Portland Politics Are As Quirky As The City Itself
PORTLAND, Ore. (AP) — Portland is famously weird and fiercely proud of it, so things can get a little bizarre when it comes time to pick a mayor.
In one local tradition, candidates try to outdo each other in an eating contest at a doughnut shop known nationally for oddities such as oversized, maple-frosted doughnuts topped with strips of crispy bacon.
That’s politics in a city where the main attraction is culture as opposed to commerce or landmarks.
Food carts, fixed-gear bicycles, pot shops and craft beer make Portland a magnet for the young, hip and liberal. But it’s still a major city with all the attendant dilemmas.
Leaders have to contend with tight budgets, high unemployment and crumbling roads. Minorities face economic and social disenfranchisement and are being pushed to the outskirts of town.
Voters will weigh in Tuesday on which brand of liberal is best equipped to run the city while obeying the command posted in bright yellow letters on brick walls, car bumpers, T-shirts and concert fliers, “Keep Portland weird!”
One contender, state Rep. Jefferson Smith, says he finished off three cream-filled treats at Voodoo Doughnut, which has gained national fame on food-themed cable TV shows such as Travel Channel’s “No Reservations” and “Man v. Food.”
Another front-runner, Eileen Brady, the gluten-averse co-founder of a popular organic grocery chain, used a surrogate eater to avoid the deep-fried flour. She apparently preferred the stand-in over bringing steamed kale to the doughnut shop, an option she’d considered.
The other high-profile candidate, Charlie Hales, skipped the tradition.
All told, there are nearly two-dozen contenders pursuing the city’s top job, a field that includes an Occupy Portland leader and a reformed radical environmentalist.
The winner will replace Sam Adams, whose election in 2008 made Portland the largest American city at the time to elect an openly gay mayor.
Recent polling shows the race is very close, and many voters are still making up their minds.
Smith, Brady and Hales, the candidates with the most organized and well-funded campaigns, are all Democrats. The primary race is expected to whittle the field down to two candidates who will then face off in November.
Each represents the quirks of Portland in their own way.
Smith, 38, became something of a rock star among liberal political activists when he co-founded The Bus Project, a nonprofit that tries to take the stuffiness out of politics and make activism fun for young people.
He started the organization in 2001 after a walking away from a brief legal career that included working at top firms in New York City and Portland.
In 2008, he was elected to the state Legislature representing far-east Portland, a working-class enclave that’s home to a rising number of low-income and minority households displaced by rising home values in the city’s trendy urban core.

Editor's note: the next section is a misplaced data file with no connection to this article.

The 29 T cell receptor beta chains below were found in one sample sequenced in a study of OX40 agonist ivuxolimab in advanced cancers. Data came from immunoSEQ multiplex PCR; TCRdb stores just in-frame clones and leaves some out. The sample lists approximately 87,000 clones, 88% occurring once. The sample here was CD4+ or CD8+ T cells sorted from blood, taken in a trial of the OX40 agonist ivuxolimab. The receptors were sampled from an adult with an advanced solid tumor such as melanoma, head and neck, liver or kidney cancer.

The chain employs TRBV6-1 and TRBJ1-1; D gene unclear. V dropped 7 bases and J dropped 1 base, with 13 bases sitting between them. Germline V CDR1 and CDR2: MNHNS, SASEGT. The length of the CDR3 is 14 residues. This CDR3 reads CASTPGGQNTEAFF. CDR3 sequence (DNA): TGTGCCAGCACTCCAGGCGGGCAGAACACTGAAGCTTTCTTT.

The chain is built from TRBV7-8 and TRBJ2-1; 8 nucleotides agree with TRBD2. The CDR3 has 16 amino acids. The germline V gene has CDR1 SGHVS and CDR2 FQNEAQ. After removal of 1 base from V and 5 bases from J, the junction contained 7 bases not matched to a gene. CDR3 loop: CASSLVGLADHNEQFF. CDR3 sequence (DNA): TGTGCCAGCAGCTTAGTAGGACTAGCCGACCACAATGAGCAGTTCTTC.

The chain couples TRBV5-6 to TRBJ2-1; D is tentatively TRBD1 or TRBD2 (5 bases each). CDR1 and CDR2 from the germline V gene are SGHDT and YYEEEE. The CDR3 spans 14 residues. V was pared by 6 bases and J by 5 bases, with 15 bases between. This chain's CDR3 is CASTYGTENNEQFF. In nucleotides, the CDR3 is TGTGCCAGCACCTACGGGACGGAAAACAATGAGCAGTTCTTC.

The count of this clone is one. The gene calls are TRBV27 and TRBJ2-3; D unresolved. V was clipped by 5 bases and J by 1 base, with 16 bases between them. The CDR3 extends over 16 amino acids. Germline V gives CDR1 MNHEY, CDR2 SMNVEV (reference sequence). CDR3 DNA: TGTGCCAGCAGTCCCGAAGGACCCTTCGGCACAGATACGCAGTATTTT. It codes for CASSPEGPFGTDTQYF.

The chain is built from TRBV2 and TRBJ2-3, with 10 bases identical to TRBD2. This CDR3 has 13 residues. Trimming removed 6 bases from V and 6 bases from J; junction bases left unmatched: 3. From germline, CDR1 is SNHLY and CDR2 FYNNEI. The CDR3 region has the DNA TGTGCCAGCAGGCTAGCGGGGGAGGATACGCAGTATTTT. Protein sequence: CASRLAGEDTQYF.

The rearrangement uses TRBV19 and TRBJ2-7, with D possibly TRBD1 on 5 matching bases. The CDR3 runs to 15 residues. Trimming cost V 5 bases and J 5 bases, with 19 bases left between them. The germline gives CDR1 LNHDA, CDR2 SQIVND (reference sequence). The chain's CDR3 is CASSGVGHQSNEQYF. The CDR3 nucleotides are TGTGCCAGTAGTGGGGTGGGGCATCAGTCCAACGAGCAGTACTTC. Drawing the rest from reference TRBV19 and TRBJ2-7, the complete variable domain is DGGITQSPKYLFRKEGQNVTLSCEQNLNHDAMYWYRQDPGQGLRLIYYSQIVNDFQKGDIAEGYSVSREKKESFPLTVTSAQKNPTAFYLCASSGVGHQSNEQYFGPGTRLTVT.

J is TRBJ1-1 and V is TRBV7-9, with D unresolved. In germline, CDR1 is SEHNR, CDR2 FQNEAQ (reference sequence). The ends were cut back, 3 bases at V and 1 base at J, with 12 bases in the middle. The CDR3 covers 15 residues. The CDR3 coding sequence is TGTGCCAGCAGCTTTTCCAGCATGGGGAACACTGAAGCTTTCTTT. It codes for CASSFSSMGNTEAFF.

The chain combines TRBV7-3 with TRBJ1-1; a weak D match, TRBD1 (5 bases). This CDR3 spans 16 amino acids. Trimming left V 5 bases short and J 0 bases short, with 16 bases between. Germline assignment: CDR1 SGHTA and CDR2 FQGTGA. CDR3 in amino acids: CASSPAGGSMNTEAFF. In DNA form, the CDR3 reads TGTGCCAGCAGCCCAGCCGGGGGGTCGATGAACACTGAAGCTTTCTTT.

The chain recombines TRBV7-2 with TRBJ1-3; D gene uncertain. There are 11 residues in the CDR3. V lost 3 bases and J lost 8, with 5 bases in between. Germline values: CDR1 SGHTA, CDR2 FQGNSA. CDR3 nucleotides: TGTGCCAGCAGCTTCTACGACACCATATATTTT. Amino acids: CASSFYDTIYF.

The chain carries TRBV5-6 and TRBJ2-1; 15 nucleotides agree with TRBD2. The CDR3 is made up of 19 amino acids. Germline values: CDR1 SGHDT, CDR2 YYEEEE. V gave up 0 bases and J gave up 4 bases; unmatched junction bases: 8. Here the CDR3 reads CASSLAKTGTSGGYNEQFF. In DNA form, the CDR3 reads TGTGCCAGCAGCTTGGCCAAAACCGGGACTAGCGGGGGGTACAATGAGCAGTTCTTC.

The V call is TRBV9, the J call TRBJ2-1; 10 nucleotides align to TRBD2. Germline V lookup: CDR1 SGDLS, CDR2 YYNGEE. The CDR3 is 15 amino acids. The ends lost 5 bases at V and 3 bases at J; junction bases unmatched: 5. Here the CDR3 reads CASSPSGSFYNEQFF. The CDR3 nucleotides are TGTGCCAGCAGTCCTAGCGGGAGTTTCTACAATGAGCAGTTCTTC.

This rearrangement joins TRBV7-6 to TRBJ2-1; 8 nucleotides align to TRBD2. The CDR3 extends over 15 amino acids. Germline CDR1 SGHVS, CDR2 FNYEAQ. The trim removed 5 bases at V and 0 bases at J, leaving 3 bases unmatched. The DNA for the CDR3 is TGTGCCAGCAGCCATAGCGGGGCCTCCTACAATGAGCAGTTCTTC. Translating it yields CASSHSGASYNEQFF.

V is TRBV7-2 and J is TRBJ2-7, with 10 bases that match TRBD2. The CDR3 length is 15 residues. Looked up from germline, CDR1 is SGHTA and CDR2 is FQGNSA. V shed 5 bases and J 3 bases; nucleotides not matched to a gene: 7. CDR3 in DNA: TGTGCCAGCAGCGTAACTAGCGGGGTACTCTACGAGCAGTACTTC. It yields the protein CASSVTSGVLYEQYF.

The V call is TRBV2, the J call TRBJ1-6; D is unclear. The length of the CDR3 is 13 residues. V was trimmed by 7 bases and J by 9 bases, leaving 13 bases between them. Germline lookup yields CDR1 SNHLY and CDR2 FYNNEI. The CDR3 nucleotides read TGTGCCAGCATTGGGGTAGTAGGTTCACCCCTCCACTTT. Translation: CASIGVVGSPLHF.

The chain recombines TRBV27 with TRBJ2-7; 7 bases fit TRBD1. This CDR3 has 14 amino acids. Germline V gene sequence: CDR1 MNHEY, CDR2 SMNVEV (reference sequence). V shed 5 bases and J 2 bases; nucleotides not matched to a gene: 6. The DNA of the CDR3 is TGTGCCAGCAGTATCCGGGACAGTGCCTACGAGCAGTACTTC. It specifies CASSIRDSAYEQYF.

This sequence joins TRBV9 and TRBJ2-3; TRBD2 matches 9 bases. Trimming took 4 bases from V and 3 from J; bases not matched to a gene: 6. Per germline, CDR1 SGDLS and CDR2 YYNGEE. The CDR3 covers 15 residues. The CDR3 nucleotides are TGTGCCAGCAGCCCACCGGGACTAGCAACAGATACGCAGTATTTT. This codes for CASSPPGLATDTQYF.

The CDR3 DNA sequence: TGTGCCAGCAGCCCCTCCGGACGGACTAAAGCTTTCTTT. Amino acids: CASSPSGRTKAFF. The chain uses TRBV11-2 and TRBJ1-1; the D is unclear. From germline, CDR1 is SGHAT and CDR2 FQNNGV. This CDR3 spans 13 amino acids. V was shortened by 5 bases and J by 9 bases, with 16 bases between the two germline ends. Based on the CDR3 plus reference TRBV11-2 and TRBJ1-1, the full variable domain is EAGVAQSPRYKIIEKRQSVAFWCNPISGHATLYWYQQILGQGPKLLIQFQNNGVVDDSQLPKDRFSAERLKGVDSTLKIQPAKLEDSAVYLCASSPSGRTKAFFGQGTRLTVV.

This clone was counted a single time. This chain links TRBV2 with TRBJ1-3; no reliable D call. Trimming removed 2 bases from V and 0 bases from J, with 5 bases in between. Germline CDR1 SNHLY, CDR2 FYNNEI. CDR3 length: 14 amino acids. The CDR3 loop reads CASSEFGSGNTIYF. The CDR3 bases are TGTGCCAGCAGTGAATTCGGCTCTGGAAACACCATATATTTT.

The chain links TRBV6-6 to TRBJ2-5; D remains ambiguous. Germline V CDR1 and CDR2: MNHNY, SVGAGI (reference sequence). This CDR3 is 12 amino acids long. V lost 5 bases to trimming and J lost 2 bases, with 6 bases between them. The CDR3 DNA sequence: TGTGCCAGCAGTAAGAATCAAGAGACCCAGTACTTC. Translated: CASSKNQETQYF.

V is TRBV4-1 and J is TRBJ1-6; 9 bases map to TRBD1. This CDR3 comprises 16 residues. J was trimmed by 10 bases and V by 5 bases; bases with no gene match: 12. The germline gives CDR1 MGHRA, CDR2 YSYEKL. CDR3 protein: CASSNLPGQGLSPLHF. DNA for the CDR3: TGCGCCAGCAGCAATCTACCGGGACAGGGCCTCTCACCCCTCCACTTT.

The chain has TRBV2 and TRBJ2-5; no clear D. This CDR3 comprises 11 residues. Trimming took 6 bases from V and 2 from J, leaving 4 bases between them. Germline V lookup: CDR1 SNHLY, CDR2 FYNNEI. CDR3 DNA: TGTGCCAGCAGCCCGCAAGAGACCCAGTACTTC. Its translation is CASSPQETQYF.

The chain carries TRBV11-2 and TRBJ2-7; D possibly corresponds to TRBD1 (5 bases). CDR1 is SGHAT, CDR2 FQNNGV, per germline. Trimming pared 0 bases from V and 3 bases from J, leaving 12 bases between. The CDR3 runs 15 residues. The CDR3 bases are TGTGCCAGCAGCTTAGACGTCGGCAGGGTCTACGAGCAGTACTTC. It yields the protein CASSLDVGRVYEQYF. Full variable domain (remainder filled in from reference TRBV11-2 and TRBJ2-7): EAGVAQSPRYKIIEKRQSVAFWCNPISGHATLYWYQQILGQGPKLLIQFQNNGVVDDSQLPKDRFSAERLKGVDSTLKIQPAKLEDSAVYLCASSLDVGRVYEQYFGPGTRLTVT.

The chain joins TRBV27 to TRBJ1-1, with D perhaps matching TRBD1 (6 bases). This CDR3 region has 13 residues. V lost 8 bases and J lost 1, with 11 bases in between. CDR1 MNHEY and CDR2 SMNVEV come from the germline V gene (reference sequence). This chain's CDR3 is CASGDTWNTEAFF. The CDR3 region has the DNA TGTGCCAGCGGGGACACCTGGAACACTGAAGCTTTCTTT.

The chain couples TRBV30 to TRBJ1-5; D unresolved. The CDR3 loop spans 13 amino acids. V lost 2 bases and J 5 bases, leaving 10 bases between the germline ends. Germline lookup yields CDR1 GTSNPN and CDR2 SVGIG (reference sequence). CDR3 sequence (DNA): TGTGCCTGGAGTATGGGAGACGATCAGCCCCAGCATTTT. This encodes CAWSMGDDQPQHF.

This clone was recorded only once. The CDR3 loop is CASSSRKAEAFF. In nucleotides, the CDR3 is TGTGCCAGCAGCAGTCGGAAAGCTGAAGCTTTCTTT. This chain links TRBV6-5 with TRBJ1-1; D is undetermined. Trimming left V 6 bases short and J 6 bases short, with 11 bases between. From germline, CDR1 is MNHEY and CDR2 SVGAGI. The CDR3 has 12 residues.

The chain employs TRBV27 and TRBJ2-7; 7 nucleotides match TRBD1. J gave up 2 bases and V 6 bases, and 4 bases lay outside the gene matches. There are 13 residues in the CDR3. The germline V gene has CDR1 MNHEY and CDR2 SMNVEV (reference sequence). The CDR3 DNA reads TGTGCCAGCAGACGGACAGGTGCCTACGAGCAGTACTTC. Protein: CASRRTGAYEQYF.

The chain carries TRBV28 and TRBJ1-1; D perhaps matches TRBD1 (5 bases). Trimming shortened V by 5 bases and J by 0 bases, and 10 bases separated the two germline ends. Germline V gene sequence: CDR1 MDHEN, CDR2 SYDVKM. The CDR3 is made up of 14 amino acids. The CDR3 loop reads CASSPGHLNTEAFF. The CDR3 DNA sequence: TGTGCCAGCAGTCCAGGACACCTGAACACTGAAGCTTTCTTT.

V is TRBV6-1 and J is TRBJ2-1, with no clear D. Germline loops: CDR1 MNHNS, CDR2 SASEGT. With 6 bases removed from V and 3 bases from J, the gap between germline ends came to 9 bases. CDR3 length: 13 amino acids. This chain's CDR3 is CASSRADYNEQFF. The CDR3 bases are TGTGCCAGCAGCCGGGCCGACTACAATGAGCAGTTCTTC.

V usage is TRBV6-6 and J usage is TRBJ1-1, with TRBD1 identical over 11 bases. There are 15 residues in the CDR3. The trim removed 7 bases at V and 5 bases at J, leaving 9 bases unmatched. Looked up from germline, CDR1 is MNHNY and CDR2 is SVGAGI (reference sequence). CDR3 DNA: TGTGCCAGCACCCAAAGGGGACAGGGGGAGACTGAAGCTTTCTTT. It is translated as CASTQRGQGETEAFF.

Smith says Portland needs to “be ready for the 21st century with a city that isn’t as white, isn’t as small, isn’t as provincial, but hopefully maintains its neighborhood feel.”
Brady, 50, more than her two main rivals, embodies the version of the city so often depicted in popular culture, such as on the cable TV comedy skits of IFC network’s “Portlandia,” which pokes fun at Portland’s many eccentricities — and has no shortage of material.
It’s a reputation she embraces.
“They make fun of me because I’m a vegetarian, and I love eating leafy greens, love kale,” she said. “I’m probably classic ‘Portlandia.’ Organic garden. Chickens in my backyard. Ride my bike to work.”
Brady’s family helped launch New Seasons Market, a Portland-area grocery-store chain that features organic and locally grown food, and she has made her business experience a key component of her campaign.
Hales, 56, the only candidate with experience in city government, is positioned as a policy expert, whose work includes bringing electric streetcars to the city.
Hales says Portland never set out to build landmarks to attract attention, such as Seattle’s Space Needle or St. Louis’ Gateway Arch. He says the city instead focused on amenities intended to enhance living standards.
“We built light rail for us,” he said. “We built the streetcar for us. We built Pioneer Courthouse Square, and we’re about to build a Portland public market downtown for us.
“Then other people notice these things in the rest of the country and say, ‘Wow, Portland sure is cool.'”
The candidates have spent some time talking about predictably Portland issues such as green technology and sustainability. But the race has largely been dominated by discussions of nuts-and-bolts government issues that challenge even normal cities — potholes, parks, jobs and schools.
With 585,000 residents and counting, the city’s next leader will ultimately face the challenge of helping Portland learn to grow — without growing up.
“Portland has a bigger international brand than it did when I was a kid,” said Smith, the only front-runner who’s an area native. “As I left Portland, it was sort of the town in between Seattle and San Francisco. And, heck, now they’ve got a TV show.”
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